The DNS Assessment responded to findings from a previous white paper released by The Center for the Digital Nonprofit in April 2018, The Digital Nonprofit Ability (DNA) Assessment, which measured the general readiness of NGOs for digital transformation. This assessment identified that the people and process categories were, on average, hindering NGO digital transformation.

To provide a broad assessment of skills, both across the sector and within organizations, the DNS survey was taken by over 300 people from 49 nonprofits (37 of which are NetHope members) representing $20.6 billion of annual aid, covering seven job functions and six categories of humanitarian organizations, and representing every geographical region of the world except Australia.

Respondents answered 18 questions in six categories which represent the structure of NetHope’'s Digital Skills Framework that is based upon research into technology trends, existing frameworks, and digital skills needed for success. Respondents answered each question twice: once on behalf of their organization according to their beliefs about the organization as a whole (the organization score), and a second time answering strictly on their own behalf as they would rate themselves (the individual score).

About NetHope and The Center for the Digital Nonprofit

NetHope empowers committed organizations to change the world through the power of technology. NetHope, a consortium of nearly 60 leading global nonprofits, unites with technology companies and funding partners to design, fund, implement, adapt, and scale innovative approaches to solve development, humanitarian, and conservation challenges. Together, the NetHope community strives to transform the world, building a platform of hope for those who receive aid and those who deliver it.

In fall 2017, NetHope launched The Center for the Digital Nonprofit, an initiative that pulls the future forward so that international nonprofits can “Do good better.” Through innovation and collaboration, The Center brings together the expertise of the technology sector with the on-the-ground experience of global nonprofits to create a network for committed, forward-looking organizations to improve the world we share. By providing the guidance, resources and tools, and grantmaking needed for digital transformation, The Center helps nonprofits achieve the promise of tomorrow today.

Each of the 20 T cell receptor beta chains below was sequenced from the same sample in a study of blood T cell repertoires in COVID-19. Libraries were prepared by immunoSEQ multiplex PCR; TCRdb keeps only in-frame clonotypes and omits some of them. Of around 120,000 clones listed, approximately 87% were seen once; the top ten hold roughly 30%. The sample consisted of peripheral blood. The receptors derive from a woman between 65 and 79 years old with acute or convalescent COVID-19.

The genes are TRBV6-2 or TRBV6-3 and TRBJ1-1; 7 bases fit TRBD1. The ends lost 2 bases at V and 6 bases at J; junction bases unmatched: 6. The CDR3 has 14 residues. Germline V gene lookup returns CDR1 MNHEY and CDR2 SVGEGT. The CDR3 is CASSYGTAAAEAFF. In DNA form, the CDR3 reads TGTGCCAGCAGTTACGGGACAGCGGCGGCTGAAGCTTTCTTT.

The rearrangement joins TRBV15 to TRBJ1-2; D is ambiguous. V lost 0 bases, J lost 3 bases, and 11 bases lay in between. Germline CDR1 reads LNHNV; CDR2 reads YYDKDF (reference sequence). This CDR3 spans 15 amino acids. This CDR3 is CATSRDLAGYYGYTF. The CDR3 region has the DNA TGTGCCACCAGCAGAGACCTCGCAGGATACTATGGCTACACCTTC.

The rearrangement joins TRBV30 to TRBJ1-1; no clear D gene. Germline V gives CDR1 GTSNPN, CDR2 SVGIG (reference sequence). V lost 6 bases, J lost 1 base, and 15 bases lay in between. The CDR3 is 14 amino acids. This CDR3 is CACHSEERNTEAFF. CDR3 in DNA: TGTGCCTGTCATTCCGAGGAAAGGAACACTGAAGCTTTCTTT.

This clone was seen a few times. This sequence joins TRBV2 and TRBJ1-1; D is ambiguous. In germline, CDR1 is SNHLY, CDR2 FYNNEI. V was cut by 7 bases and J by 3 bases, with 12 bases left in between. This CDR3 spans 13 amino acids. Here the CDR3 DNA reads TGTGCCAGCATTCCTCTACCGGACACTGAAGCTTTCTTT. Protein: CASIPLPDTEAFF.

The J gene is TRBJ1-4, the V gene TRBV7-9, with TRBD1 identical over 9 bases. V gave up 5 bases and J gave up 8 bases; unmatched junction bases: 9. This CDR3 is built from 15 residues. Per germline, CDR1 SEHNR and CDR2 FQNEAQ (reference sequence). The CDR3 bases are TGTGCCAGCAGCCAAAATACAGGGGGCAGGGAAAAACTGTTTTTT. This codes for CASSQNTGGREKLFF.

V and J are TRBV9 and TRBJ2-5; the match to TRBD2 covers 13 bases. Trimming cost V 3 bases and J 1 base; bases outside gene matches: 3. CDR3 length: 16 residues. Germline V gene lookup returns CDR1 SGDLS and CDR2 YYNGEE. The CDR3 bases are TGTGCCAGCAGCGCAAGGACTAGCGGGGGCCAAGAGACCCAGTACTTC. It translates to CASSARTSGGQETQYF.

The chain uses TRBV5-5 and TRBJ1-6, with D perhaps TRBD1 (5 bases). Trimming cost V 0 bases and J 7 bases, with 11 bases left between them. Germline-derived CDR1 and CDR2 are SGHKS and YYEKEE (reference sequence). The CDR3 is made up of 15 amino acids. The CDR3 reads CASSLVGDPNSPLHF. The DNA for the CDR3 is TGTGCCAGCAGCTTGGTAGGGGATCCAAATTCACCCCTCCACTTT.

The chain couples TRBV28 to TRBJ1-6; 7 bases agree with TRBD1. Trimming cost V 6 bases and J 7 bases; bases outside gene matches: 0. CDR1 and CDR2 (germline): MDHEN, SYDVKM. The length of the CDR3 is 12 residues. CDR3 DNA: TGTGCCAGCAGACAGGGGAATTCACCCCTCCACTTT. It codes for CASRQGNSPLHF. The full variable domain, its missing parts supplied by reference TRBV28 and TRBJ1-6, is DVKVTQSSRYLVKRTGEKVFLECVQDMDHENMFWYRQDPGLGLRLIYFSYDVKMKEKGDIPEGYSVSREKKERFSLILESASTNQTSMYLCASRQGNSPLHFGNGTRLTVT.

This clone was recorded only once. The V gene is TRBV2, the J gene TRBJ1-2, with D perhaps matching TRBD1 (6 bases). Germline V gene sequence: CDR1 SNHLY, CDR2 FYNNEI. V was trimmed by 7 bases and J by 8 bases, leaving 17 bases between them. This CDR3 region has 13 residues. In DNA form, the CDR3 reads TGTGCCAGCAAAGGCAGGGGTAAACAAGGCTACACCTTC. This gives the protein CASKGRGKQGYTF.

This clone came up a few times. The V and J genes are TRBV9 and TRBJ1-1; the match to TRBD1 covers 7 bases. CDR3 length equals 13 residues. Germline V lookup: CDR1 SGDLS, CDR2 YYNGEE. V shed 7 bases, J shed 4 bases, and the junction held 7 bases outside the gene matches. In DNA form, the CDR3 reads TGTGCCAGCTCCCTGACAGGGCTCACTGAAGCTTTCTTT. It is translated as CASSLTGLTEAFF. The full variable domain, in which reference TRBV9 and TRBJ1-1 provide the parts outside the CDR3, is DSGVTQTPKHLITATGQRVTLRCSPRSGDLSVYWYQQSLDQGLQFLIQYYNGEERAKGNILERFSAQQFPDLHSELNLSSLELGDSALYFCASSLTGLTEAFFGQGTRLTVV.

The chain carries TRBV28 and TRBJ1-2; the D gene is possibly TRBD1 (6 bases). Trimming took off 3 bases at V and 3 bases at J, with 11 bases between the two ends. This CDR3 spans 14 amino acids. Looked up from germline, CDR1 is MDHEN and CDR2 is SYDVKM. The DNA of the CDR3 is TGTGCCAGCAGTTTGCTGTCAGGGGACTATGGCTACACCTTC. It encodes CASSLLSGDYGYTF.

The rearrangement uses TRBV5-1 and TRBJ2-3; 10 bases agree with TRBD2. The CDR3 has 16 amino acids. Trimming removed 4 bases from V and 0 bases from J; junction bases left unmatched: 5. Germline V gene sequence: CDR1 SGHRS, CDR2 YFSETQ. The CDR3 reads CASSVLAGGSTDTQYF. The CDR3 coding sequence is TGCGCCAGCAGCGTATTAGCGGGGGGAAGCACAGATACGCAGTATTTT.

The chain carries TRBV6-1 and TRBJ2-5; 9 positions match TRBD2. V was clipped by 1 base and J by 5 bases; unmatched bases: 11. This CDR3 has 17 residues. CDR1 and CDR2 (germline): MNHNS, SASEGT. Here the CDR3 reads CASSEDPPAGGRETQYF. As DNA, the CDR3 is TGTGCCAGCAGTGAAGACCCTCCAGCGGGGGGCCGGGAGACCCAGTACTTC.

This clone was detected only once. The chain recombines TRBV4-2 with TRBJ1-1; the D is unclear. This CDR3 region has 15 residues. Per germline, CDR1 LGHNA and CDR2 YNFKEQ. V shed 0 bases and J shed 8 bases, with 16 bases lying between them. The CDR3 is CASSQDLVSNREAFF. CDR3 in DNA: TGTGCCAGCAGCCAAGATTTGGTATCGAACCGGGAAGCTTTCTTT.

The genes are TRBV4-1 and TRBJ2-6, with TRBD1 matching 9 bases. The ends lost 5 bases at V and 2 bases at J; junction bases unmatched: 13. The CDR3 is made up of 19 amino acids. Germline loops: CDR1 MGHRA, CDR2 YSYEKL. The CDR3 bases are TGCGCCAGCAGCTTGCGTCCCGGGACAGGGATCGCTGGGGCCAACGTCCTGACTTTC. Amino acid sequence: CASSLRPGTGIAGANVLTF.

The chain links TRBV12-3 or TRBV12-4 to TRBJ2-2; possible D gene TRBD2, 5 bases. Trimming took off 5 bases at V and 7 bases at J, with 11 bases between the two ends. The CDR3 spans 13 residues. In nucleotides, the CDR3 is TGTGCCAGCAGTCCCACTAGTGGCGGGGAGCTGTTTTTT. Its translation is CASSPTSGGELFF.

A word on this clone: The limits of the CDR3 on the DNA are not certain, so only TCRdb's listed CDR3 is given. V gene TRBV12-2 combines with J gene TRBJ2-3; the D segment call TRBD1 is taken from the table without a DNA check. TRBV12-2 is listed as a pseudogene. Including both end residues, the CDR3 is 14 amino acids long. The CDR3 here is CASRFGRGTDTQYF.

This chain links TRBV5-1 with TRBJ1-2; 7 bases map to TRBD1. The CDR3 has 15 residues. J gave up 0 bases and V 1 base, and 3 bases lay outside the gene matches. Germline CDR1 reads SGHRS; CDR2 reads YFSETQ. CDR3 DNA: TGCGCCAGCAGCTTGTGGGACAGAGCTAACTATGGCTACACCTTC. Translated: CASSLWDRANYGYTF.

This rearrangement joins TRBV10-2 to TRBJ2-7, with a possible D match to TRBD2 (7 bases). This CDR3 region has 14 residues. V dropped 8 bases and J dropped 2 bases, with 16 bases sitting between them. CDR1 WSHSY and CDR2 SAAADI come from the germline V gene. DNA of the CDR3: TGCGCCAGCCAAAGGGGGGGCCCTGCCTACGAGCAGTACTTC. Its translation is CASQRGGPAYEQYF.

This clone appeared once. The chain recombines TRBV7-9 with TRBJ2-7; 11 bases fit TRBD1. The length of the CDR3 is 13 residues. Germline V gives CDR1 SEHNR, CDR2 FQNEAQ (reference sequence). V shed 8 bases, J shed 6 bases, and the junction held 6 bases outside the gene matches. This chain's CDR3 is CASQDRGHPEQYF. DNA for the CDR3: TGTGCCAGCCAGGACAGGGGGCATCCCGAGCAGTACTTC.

NetHope’s Center for the Digital Nonprofit is supported by its committed founding partners: Microsoft, Okta, Blackbaud, Box, NetSuite, and Avanade. They play a strategic and practical role in the activities of The Center, investing money, products, and expertise to address some of the world’s toughest humanitarian, development, and conservation challenges.

NetHope Members

Accion, ActionAid, Americares, Ashoka, CARE, Catholic Relief Services, ChildFund International, Children International, Christian Aid, Compassion International, Concern Worldwide, DanChurchAid, Danish Refugee Council, Direct Relief, FHI360, Global Communities, GOAL, Grameen Foundation, Habitat for Humanity, Heifer International, HIAS, International Federation of Red Cross and Red Crescent Societies, International Medical Corps, International Rescue Committee, Islamic Relief Worldwide, Management Sciences for Health, Marie Stopes International, Medair, Médecins Sans Frontières, Medical Teams International, Mennonite Central Committee, Mercy Corps, Mercy Ships, Norwegian Church Aid, Norwegian Refugee Council, Oxfam, Pact, PATH, Plan International, Pro Mujer, Relief International, Samaritan’s Purse, Save the Children, SOS Children’s Villages International, Team Rubicon Global, The Carter Center, The Nature Conservancy, Trócaire, VSO, WaterAid, Welthungerhilfe, Wildlife Conservation Society, Winrock International, Women for Women International, World Vision, WWF International